Tuesday, December 8, 2009

OOPS! We cut down the pollinator

CCF12082009_00000This is a follow-up post from the previous espalier apple post. Our 1929 bungalow came with a neglected yard. It had several weedy elm trees,large chokecherry bushes, weeds and overgrown lilacs. One lilac was even blocking the entrance to the garage. This little crab apple flourished as I removed lawn and added gardens to the front.  The only problem was that as it grew larger it gave even more tiny, tiny crab apples.  The apples were without flavor and even the abundant deer avoided them.  Then in the fall they would all fall. Sometimes 2 or 3 wheel barrows full of squishy apples which would also stain the side walk.  I told my husband I was sure that the reason this  tree was named a crab apple was because it made their owners "crabby"  I certainly did not enjoy cleaning up after this beautiful one time blooming tree.  So as part of my lowering the maintenance of the front yard, we cut it down.  Yes, we did that! And we dug out it's stump making room for my ground cover gardens.  My being "crabby" was not the only reason for getting the chain saw out. The large shade elm had also flourished and the yard looked overcrowded.

Now the reason for this very public confession is that this crab apple was  a good pollinator for my neighbor's apple tree and my grafted espaliered copy of the same tree.   About every apple needs another type of apple as a pollinator (except for, I learned, Queen Cox which is self-fertile)  The recommended maximum distance between pollinators is about 100ft, some say 50 yards.  This seems to be the distance that bees will travel with pollen from one apple to another.  My neighbor does have a pollinator maybe 175 ft on the other side of his yard.  But, my little espaliered apple has nothing close.  So every spring, I pick a bouquet of crab apple flowers and place them in a bucket under the little espalier. Am I doing penance? The bees work both flowers and we have apples.  Ted says that maybe we should add another espaliered apple variety.  We'll see.  I don't know where I would put it.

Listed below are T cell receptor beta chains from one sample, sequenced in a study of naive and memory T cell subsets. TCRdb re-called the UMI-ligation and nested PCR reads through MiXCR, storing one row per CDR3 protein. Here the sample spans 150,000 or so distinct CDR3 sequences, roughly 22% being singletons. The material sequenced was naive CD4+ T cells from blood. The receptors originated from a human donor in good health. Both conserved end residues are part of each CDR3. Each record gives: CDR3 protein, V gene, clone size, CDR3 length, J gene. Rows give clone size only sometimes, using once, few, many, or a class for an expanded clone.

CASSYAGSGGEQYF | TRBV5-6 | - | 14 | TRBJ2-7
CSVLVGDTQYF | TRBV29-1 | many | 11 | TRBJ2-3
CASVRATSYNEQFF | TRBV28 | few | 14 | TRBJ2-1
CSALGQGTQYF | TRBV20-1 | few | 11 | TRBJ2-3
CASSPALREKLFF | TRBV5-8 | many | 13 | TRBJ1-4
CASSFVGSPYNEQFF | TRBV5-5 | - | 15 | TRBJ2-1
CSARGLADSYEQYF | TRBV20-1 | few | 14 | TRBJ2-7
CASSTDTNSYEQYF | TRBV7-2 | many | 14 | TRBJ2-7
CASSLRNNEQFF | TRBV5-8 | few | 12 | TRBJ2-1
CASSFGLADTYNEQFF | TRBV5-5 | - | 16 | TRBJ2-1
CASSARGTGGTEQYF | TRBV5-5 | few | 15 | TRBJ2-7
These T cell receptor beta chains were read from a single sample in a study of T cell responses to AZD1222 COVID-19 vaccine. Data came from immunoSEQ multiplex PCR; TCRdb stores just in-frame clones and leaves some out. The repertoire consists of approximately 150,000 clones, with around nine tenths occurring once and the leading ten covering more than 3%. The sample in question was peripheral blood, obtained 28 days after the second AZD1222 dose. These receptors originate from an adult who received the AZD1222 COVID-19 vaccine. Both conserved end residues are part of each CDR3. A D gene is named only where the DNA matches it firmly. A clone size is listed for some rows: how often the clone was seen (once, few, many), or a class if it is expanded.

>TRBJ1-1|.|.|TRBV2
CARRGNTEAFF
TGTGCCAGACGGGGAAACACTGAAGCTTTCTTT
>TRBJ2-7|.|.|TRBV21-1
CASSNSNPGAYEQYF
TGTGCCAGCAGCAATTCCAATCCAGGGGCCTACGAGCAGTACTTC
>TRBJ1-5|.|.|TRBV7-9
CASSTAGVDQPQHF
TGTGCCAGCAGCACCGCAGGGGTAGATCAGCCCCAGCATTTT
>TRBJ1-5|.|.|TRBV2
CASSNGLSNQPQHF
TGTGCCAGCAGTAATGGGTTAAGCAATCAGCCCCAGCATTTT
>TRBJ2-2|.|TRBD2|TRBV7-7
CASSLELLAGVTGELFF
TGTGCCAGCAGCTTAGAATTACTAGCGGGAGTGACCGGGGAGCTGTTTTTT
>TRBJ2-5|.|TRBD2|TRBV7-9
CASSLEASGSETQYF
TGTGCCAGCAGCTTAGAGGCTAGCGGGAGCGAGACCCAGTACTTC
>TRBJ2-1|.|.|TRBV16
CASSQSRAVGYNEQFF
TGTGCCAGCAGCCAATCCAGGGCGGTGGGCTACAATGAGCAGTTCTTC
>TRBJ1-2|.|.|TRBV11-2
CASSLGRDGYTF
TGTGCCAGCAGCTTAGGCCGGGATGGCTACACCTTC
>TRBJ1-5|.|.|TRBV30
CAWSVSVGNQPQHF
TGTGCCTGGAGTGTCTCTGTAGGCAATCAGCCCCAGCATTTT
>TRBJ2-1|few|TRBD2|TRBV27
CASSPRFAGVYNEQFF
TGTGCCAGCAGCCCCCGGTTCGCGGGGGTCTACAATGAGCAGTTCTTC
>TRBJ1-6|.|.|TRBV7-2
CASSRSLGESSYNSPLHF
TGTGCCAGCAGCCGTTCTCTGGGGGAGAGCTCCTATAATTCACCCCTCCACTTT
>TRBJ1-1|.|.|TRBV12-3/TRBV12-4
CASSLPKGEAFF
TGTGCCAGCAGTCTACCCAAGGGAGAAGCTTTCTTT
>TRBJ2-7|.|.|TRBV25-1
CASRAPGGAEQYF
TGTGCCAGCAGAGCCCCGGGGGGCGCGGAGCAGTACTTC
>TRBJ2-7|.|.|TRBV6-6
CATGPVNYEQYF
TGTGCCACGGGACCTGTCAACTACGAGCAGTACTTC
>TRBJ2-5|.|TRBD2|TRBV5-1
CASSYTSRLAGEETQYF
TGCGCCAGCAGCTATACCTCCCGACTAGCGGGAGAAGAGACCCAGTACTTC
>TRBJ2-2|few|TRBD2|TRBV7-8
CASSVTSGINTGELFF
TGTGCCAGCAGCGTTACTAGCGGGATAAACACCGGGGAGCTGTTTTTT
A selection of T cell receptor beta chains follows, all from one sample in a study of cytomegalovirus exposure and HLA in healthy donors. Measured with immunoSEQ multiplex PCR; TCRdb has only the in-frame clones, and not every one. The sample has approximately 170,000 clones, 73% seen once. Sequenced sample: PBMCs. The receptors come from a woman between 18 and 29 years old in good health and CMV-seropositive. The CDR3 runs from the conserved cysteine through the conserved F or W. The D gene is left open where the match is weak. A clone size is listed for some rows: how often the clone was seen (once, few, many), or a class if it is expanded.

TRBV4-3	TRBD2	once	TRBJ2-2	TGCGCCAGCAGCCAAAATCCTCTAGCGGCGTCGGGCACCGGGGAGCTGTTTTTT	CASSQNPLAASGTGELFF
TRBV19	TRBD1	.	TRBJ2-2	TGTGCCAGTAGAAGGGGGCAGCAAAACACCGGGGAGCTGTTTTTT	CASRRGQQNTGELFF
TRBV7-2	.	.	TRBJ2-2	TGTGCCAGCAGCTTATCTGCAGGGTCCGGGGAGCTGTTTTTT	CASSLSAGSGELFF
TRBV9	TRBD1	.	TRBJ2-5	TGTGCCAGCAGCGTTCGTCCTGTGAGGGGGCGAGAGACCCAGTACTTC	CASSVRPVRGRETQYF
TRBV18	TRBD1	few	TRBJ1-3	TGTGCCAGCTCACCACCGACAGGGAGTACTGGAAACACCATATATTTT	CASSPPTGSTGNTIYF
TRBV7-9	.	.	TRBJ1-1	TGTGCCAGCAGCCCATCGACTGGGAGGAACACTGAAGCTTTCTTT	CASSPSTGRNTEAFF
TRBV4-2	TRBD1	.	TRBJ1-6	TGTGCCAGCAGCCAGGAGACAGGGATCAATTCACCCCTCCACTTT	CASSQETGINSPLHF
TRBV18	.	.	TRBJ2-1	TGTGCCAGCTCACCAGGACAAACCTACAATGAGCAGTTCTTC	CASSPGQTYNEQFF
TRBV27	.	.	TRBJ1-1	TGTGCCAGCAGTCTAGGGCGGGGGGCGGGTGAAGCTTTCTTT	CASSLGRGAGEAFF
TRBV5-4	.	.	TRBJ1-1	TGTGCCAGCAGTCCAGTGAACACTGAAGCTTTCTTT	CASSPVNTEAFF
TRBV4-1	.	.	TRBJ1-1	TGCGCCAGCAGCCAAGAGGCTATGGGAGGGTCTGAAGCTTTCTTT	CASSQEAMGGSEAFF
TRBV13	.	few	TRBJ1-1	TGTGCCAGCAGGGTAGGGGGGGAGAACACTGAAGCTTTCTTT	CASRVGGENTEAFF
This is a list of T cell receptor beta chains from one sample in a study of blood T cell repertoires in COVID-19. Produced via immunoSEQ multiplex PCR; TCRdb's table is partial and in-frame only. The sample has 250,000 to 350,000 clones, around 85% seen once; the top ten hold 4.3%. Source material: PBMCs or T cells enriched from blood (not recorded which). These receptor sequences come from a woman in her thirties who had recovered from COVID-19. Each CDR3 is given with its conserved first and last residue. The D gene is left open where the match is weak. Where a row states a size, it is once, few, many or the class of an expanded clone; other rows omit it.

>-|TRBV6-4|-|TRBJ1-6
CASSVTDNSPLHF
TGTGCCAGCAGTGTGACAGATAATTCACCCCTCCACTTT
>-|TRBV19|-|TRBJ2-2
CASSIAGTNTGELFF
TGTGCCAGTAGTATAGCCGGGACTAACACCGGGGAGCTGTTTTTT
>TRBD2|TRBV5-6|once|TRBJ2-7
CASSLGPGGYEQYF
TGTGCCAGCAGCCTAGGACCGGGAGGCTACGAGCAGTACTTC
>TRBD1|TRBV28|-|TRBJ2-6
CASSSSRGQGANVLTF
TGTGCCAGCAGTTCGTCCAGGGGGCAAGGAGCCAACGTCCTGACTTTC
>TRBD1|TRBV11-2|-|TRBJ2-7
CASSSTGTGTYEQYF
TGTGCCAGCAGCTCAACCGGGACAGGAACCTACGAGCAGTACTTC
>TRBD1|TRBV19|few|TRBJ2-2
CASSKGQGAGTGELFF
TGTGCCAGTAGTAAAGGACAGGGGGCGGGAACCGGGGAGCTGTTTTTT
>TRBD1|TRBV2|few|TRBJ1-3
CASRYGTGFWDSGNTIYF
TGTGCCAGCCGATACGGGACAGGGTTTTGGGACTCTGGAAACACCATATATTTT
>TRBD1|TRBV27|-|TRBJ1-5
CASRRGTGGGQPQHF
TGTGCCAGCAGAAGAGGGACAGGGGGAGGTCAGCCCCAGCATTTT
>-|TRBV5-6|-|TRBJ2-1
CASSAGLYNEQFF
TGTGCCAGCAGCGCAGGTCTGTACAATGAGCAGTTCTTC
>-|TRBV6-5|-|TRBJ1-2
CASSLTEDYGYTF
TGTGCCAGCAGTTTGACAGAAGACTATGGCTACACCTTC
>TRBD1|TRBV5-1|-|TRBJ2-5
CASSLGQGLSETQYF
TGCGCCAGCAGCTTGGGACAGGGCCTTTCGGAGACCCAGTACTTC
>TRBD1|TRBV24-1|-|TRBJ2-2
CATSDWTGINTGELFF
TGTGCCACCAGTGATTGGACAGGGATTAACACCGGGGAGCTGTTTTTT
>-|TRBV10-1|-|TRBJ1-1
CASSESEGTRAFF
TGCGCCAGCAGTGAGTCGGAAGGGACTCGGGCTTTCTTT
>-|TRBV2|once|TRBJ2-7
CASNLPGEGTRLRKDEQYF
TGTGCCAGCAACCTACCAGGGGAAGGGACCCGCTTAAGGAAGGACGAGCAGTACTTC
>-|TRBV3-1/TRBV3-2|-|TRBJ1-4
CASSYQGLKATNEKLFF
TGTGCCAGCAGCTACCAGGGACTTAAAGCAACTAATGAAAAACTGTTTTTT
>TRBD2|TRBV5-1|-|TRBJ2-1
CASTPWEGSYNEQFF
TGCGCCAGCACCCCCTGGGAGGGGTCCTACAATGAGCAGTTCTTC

1. Wow. Didn't know crab apples were that tasteless that deers avoided them. The tree do look very beautiful from your pictures.
    Its a pity the tree have to go because of all the mess that it caused.

    I wish I got apple blossoms in my place, that surely would look very cheerful & lovely in the monotone of tropical green.

  2. The flower bouquet is such a great idea!

    That crab apple looks fantastic in the picture, but I know what you mean about crab apples! When I was young, I used to have to rake up after two HUGE ones every fall! YUCK!

    I did plant one in my garden, but it has huge flowers (looks like little magnolia flowers), the bark is a shiny red-orange, and the fruit stays on the tree through the winter creating a decorated "winter tree"!

  3. Hello Gloria,

    Isn't it so true that we learn from our mistakes. Show me a gardener who has never made a mistake....there aren't any :0)

  4. True confessions... I love it!

    In one of my Master Gardening classes I learned that the Golden Delicious apple is a pollinator for every type of apple tree. I planted one of those and now I have lots of fruit. None of it edible -- because, as I confessed to you, I thought it wise to grow apple trees from seed. Oops. :(

  5. That is an interesting story...at least you found a work-around after cutting the crab apple down. I would like to grow a small apple tree in our garden. Just need to decide what might be best. One neighbor down the street has a couple apple trees and there are a couple pollinators near by.

  6. Now, you should feel better Gloria, after this confession! I should say, you found a clever solution. The bees come!